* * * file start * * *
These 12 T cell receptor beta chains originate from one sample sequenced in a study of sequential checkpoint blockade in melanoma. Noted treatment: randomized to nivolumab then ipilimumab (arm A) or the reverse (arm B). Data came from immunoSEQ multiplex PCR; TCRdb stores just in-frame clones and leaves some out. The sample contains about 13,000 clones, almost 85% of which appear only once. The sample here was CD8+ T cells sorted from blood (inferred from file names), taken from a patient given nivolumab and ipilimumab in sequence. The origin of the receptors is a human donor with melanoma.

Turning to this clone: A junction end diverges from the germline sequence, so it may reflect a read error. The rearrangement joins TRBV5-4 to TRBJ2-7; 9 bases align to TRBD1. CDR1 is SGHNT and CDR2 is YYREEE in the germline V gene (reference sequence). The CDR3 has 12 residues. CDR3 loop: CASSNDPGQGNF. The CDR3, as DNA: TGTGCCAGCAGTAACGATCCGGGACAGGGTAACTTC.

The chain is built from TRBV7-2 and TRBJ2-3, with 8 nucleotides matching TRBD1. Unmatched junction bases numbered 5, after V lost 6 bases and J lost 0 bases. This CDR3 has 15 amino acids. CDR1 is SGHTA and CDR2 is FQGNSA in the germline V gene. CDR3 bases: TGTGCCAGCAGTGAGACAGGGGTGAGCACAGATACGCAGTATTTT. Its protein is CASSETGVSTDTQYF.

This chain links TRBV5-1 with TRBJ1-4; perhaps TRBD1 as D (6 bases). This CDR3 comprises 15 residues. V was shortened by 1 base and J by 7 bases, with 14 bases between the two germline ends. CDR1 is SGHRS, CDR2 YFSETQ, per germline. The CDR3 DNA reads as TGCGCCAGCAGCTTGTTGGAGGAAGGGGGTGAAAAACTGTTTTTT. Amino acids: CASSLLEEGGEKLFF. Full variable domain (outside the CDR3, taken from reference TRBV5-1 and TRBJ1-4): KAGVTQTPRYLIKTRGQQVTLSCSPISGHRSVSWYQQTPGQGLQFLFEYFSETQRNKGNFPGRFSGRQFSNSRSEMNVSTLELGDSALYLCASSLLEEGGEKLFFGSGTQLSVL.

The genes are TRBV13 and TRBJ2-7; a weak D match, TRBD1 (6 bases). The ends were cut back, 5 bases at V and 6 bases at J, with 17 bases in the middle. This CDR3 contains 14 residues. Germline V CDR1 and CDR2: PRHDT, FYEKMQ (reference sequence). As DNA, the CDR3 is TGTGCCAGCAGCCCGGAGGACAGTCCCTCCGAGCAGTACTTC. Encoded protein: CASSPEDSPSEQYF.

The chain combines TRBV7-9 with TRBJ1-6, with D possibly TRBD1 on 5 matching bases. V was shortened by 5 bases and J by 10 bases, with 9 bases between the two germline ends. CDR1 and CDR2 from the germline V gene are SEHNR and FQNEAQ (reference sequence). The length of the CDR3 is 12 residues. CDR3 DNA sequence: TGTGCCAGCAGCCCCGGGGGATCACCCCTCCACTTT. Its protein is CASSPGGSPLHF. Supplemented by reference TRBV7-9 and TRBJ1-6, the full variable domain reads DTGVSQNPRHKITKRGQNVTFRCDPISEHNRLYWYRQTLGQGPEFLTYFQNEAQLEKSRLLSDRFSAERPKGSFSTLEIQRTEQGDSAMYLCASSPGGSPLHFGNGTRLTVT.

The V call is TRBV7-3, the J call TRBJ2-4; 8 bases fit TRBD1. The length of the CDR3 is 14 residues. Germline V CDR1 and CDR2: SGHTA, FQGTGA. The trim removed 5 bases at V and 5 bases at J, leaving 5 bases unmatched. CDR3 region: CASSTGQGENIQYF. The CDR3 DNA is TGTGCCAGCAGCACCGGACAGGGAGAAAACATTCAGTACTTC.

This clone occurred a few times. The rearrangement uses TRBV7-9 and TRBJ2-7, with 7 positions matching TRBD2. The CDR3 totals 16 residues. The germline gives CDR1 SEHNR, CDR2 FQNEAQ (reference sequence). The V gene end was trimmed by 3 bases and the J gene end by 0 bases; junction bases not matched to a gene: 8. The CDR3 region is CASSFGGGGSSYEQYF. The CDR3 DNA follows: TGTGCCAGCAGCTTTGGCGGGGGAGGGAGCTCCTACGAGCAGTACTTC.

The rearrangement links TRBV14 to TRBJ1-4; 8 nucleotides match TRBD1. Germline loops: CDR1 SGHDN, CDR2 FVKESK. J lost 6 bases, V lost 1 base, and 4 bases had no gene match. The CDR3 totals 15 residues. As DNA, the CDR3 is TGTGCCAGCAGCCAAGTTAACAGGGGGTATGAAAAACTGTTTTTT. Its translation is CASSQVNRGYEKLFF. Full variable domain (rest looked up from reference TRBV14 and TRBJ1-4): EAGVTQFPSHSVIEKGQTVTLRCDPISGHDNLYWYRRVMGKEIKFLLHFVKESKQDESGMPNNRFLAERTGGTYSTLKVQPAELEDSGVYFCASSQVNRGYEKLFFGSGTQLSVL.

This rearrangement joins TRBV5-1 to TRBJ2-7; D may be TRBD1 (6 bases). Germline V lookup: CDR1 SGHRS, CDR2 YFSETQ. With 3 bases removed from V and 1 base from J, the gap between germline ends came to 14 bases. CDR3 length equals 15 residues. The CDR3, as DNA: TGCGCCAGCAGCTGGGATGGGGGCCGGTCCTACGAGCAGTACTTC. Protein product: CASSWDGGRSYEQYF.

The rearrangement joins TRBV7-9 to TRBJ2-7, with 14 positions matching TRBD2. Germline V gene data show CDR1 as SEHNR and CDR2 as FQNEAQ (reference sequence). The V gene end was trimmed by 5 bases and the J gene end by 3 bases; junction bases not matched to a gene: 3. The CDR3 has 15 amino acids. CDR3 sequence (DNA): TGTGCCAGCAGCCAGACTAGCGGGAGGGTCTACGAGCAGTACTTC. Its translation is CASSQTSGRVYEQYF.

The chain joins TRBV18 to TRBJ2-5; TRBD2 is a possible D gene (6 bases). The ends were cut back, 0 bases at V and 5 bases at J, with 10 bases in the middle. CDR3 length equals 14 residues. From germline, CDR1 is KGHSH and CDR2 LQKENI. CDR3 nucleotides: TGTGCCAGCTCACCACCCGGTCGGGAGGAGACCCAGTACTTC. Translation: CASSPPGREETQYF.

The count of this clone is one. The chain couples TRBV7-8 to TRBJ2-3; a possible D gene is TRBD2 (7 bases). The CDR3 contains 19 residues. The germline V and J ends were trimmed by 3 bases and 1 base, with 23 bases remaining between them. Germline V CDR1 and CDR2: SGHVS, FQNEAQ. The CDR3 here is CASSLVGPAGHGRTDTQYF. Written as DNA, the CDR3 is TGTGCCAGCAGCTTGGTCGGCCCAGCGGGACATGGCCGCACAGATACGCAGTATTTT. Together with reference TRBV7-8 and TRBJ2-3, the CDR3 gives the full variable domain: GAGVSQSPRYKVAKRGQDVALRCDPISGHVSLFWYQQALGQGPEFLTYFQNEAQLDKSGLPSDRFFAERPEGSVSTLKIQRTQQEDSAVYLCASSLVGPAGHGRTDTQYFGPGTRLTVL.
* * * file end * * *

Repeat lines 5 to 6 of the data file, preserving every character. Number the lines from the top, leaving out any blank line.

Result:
The genes are TRBV13 and TRBJ2-7; a weak D match, TRBD1 (6 bases). The ends were cut back, 5 bases at V and 6 bases at J, with 17 bases in the middle. This CDR3 contains 14 residues. Germline V CDR1 and CDR2: PRHDT, FYEKMQ (reference sequence). As DNA, the CDR3 is TGTGCCAGCAGCCCGGAGGACAGTCCCTCCGAGCAGTACTTC. Encoded protein: CASSPEDSPSEQYF.

The chain combines TRBV7-9 with TRBJ1-6, with D possibly TRBD1 on 5 matching bases. V was shortened by 5 bases and J by 10 bases, with 9 bases between the two germline ends. CDR1 and CDR2 from the germline V gene are SEHNR and FQNEAQ (reference sequence). The length of the CDR3 is 12 residues. CDR3 DNA sequence: TGTGCCAGCAGCCCCGGGGGATCACCCCTCCACTTT. Its protein is CASSPGGSPLHF. Supplemented by reference TRBV7-9 and TRBJ1-6, the full variable domain reads DTGVSQNPRHKITKRGQNVTFRCDPISEHNRLYWYRQTLGQGPEFLTYFQNEAQLEKSRLLSDRFSAERPKGSFSTLEIQRTEQGDSAMYLCASSPGGSPLHFGNGTRLTVT.